Heavy Student Support Marks First 4 Months of GCC Success Coaching Program
BATAVIA, NY (01/09/2018) Genesee Community College's innovative new student success coaching program has provided 1,430 one-to-one coaching sessions and responded to 12,132 telephone inquiries between the July 17 opening of the Student Success Center and December 31, Dr. Shelitha W. Williams, Associate Vice President for Student Success, reported to the Board of Trustees Monday evening.
Services ranged from basic registration and financial aid assistance to intensive problem-solving work with students, she said. Success coaches have helped students navigate home and family issues that presented obstacles to their education, as well as health, financial, work, and academic issues. The eight success coaches stay abreast of students' academic progress, Dr. Williams noted. "They watch things like attendance, classroom participation, and engagement, and intervene with students when problems develop," she said.
In addition to coaching sessions and telephone assistance, success coaches launched 75 communication efforts with students, and followed up on 897 "early intervention" reports provided to success coaches by faculty members. Dr. Williams and the coaches have a brief "daily huddle" where they share information about student needs, as well as strategies and tips they can use to assist students.
Genesee's student success coaches are based in the College's new Student Success Center located on the Batavia Campus. The construction of the new Center gave the College the opportunity to launch the new success coaching program, which matches GCC students and trained, compassionate coaches who help students achieve their academic and career goals. The College reorganized many student affairs functions, with success coaches assuming about 75% of the front-facing work with students. Admissions, financial assistance, bursar and registrar staff members now provide specialized support. The College created the new program with no additional outlay of funds.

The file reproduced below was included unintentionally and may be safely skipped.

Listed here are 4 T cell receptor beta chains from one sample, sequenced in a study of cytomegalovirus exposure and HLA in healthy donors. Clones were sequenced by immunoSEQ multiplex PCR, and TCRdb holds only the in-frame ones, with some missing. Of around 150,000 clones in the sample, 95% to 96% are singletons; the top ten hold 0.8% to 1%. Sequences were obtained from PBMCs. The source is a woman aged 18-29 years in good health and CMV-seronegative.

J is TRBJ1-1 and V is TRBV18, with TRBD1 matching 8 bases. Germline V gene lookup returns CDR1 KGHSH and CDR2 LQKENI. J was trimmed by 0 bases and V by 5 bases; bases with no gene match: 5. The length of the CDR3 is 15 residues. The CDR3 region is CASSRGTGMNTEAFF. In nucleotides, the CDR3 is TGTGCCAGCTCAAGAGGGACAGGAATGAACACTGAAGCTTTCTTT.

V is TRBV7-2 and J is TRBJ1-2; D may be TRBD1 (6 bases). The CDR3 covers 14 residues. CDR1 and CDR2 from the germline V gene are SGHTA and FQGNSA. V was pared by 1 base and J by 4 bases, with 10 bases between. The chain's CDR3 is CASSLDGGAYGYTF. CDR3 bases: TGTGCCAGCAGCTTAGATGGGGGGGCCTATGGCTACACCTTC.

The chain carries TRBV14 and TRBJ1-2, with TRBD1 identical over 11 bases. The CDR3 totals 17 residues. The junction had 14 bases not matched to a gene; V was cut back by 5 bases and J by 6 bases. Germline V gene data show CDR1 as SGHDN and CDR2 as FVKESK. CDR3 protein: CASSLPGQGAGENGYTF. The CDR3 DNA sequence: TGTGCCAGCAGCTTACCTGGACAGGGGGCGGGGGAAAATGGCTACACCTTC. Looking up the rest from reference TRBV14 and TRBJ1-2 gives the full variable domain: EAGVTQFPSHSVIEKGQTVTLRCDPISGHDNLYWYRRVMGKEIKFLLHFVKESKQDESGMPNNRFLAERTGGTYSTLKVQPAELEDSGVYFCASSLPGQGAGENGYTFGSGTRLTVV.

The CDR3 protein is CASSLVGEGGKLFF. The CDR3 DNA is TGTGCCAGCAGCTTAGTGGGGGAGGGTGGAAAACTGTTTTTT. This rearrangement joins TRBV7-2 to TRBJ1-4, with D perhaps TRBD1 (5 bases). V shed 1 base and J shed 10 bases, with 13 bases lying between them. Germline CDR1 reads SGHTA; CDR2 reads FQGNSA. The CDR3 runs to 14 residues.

Dr. Williams told trustees that, while the success coaching program is innovative, it is based on time-tested research. She pointed to Abraham Maslow's well-known theory of human motivation, which classifies human needs and desires into a multi-stage hierarchy, beginning with an individual's need to satisfy basic bodily requirements, such as food, water, and sleep, and culminating in "higher-order" functions, such as achieving self-esteem and self-actualization. Dr. Williams noted that students struggling with basic needs, such as food, clothing and shelter often cannot focus on "higher-order" needs, including intellectual and creative development. "So part of our job is to identify the obstacles students face and, working with students, figure out strategies to meet needs, overcome barriers, and move on to successful learning and achievement."
Trustee Benjamin J. Bonarigo noted that the student success coaching program should lead to higher levels of academic success and enhanced graduation rates. Dr. Williams agreed, and said she looked forward to reporting these achievements over the next several years.
In other business this evening, the Board of Trustees: